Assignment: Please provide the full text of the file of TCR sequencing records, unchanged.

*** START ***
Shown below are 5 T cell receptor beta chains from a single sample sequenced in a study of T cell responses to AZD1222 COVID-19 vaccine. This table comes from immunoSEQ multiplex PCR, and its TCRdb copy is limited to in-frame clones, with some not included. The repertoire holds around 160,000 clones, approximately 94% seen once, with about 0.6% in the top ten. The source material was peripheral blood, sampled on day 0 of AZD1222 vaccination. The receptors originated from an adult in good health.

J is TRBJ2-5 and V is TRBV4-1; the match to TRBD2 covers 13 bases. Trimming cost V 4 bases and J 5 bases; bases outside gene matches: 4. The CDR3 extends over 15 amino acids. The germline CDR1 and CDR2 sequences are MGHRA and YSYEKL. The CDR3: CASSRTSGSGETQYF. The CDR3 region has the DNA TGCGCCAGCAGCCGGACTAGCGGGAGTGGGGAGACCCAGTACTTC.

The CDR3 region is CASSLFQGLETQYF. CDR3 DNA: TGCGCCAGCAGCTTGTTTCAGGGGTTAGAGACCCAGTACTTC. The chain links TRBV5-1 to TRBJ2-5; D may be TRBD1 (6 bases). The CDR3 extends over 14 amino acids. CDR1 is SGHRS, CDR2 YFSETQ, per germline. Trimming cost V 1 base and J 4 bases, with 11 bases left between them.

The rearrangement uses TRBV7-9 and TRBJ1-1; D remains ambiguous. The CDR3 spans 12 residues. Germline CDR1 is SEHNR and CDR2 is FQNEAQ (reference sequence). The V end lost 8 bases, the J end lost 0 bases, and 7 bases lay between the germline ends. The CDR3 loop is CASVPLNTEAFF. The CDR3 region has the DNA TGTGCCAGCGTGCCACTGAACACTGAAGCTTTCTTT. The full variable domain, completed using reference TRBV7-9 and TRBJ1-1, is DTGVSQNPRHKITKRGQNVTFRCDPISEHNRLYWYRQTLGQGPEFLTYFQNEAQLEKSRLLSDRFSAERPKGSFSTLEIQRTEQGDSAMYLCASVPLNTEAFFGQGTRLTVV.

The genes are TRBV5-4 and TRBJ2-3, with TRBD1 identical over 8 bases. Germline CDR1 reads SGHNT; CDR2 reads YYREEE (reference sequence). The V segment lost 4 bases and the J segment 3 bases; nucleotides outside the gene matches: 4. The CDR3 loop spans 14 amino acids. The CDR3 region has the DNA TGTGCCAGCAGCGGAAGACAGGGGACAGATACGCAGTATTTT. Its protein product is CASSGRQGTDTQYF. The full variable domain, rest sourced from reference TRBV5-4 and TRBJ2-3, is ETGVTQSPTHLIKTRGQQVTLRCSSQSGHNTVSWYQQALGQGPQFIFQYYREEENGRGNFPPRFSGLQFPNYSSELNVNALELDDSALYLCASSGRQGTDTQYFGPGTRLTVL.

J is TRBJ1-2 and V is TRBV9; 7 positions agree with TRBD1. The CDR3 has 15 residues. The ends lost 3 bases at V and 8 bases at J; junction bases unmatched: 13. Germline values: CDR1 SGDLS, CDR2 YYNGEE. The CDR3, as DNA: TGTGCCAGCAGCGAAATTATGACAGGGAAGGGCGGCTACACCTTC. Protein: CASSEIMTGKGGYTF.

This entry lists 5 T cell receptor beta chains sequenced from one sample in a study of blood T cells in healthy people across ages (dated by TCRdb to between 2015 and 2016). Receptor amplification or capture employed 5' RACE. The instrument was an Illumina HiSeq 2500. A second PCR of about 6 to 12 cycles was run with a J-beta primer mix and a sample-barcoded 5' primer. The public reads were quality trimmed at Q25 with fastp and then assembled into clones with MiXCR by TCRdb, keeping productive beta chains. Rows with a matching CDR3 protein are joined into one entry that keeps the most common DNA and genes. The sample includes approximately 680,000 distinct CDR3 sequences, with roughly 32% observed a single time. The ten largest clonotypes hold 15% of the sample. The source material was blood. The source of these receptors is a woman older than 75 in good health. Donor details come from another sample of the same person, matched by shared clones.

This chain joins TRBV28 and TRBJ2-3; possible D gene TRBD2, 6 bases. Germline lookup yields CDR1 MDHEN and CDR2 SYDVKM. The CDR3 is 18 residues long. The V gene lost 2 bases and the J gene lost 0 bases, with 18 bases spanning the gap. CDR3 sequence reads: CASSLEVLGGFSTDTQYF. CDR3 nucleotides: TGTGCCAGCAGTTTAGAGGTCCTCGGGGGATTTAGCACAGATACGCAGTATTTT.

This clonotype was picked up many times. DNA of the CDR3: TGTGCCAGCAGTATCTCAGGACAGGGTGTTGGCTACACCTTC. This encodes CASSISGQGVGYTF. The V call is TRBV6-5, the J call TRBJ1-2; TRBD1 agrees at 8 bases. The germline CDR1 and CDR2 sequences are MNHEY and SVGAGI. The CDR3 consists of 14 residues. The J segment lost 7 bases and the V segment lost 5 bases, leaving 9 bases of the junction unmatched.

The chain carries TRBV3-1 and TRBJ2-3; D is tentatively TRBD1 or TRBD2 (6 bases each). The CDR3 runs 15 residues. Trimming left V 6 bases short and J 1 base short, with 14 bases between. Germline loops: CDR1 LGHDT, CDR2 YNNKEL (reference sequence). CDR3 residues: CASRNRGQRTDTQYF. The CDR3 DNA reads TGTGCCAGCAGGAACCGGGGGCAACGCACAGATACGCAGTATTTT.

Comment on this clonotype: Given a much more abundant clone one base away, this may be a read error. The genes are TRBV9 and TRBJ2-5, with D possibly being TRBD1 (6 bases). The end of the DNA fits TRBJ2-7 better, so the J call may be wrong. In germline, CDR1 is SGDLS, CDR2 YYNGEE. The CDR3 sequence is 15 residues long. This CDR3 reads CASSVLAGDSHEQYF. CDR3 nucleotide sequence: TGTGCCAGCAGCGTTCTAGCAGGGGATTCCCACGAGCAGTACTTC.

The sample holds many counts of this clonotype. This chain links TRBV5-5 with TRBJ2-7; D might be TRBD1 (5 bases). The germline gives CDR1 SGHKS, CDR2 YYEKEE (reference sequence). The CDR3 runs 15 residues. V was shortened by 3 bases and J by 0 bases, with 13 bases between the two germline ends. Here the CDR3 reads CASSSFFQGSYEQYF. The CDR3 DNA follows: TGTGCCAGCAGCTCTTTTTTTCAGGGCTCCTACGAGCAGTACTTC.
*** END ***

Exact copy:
Shown below are 5 T cell receptor beta chains from a single sample sequenced in a study of T cell responses to AZD1222 COVID-19 vaccine. This table comes from immunoSEQ multiplex PCR, and its TCRdb copy is limited to in-frame clones, with some not included. The repertoire holds around 160,000 clones, approximately 94% seen once, with about 0.6% in the top ten. The source material was peripheral blood, sampled on day 0 of AZD1222 vaccination. The receptors originated from an adult in good health.

J is TRBJ2-5 and V is TRBV4-1; the match to TRBD2 covers 13 bases. Trimming cost V 4 bases and J 5 bases; bases outside gene matches: 4. The CDR3 extends over 15 amino acids. The germline CDR1 and CDR2 sequences are MGHRA and YSYEKL. The CDR3: CASSRTSGSGETQYF. The CDR3 region has the DNA TGCGCCAGCAGCCGGACTAGCGGGAGTGGGGAGACCCAGTACTTC.

The CDR3 region is CASSLFQGLETQYF. CDR3 DNA: TGCGCCAGCAGCTTGTTTCAGGGGTTAGAGACCCAGTACTTC. The chain links TRBV5-1 to TRBJ2-5; D may be TRBD1 (6 bases). The CDR3 extends over 14 amino acids. CDR1 is SGHRS, CDR2 YFSETQ, per germline. Trimming cost V 1 base and J 4 bases, with 11 bases left between them.

The rearrangement uses TRBV7-9 and TRBJ1-1; D remains ambiguous. The CDR3 spans 12 residues. Germline CDR1 is SEHNR and CDR2 is FQNEAQ (reference sequence). The V end lost 8 bases, the J end lost 0 bases, and 7 bases lay between the germline ends. The CDR3 loop is CASVPLNTEAFF. The CDR3 region has the DNA TGTGCCAGCGTGCCACTGAACACTGAAGCTTTCTTT. The full variable domain, completed using reference TRBV7-9 and TRBJ1-1, is DTGVSQNPRHKITKRGQNVTFRCDPISEHNRLYWYRQTLGQGPEFLTYFQNEAQLEKSRLLSDRFSAERPKGSFSTLEIQRTEQGDSAMYLCASVPLNTEAFFGQGTRLTVV.

The genes are TRBV5-4 and TRBJ2-3, with TRBD1 identical over 8 bases. Germline CDR1 reads SGHNT; CDR2 reads YYREEE (reference sequence). The V segment lost 4 bases and the J segment 3 bases; nucleotides outside the gene matches: 4. The CDR3 loop spans 14 amino acids. The CDR3 region has the DNA TGTGCCAGCAGCGGAAGACAGGGGACAGATACGCAGTATTTT. Its protein product is CASSGRQGTDTQYF. The full variable domain, rest sourced from reference TRBV5-4 and TRBJ2-3, is ETGVTQSPTHLIKTRGQQVTLRCSSQSGHNTVSWYQQALGQGPQFIFQYYREEENGRGNFPPRFSGLQFPNYSSELNVNALELDDSALYLCASSGRQGTDTQYFGPGTRLTVL.

J is TRBJ1-2 and V is TRBV9; 7 positions agree with TRBD1. The CDR3 has 15 residues. The ends lost 3 bases at V and 8 bases at J; junction bases unmatched: 13. Germline values: CDR1 SGDLS, CDR2 YYNGEE. The CDR3, as DNA: TGTGCCAGCAGCGAAATTATGACAGGGAAGGGCGGCTACACCTTC. Protein: CASSEIMTGKGGYTF.

This entry lists 5 T cell receptor beta chains sequenced from one sample in a study of blood T cells in healthy people across ages (dated by TCRdb to between 2015 and 2016). Receptor amplification or capture employed 5' RACE. The instrument was an Illumina HiSeq 2500. A second PCR of about 6 to 12 cycles was run with a J-beta primer mix and a sample-barcoded 5' primer. The public reads were quality trimmed at Q25 with fastp and then assembled into clones with MiXCR by TCRdb, keeping productive beta chains. Rows with a matching CDR3 protein are joined into one entry that keeps the most common DNA and genes. The sample includes approximately 680,000 distinct CDR3 sequences, with roughly 32% observed a single time. The ten largest clonotypes hold 15% of the sample. The source material was blood. The source of these receptors is a woman older than 75 in good health. Donor details come from another sample of the same person, matched by shared clones.

This chain joins TRBV28 and TRBJ2-3; possible D gene TRBD2, 6 bases. Germline lookup yields CDR1 MDHEN and CDR2 SYDVKM. The CDR3 is 18 residues long. The V gene lost 2 bases and the J gene lost 0 bases, with 18 bases spanning the gap. CDR3 sequence reads: CASSLEVLGGFSTDTQYF. CDR3 nucleotides: TGTGCCAGCAGTTTAGAGGTCCTCGGGGGATTTAGCACAGATACGCAGTATTTT.

This clonotype was picked up many times. DNA of the CDR3: TGTGCCAGCAGTATCTCAGGACAGGGTGTTGGCTACACCTTC. This encodes CASSISGQGVGYTF. The V call is TRBV6-5, the J call TRBJ1-2; TRBD1 agrees at 8 bases. The germline CDR1 and CDR2 sequences are MNHEY and SVGAGI. The CDR3 consists of 14 residues. The J segment lost 7 bases and the V segment lost 5 bases, leaving 9 bases of the junction unmatched.

The chain carries TRBV3-1 and TRBJ2-3; D is tentatively TRBD1 or TRBD2 (6 bases each). The CDR3 runs 15 residues. Trimming left V 6 bases short and J 1 base short, with 14 bases between. Germline loops: CDR1 LGHDT, CDR2 YNNKEL (reference sequence). CDR3 residues: CASRNRGQRTDTQYF. The CDR3 DNA reads TGTGCCAGCAGGAACCGGGGGCAACGCACAGATACGCAGTATTTT.

Comment on this clonotype: Given a much more abundant clone one base away, this may be a read error. The genes are TRBV9 and TRBJ2-5, with D possibly being TRBD1 (6 bases). The end of the DNA fits TRBJ2-7 better, so the J call may be wrong. In germline, CDR1 is SGDLS, CDR2 YYNGEE. The CDR3 sequence is 15 residues long. This CDR3 reads CASSVLAGDSHEQYF. CDR3 nucleotide sequence: TGTGCCAGCAGCGTTCTAGCAGGGGATTCCCACGAGCAGTACTTC.

The sample holds many counts of this clonotype. This chain links TRBV5-5 with TRBJ2-7; D might be TRBD1 (5 bases). The germline gives CDR1 SGHKS, CDR2 YYEKEE (reference sequence). The CDR3 runs 15 residues. V was shortened by 3 bases and J by 0 bases, with 13 bases between the two germline ends. Here the CDR3 reads CASSSFFQGSYEQYF. The CDR3 DNA follows: TGTGCCAGCAGCTCTTTTTTTCAGGGCTCCTACGAGCAGTACTTC.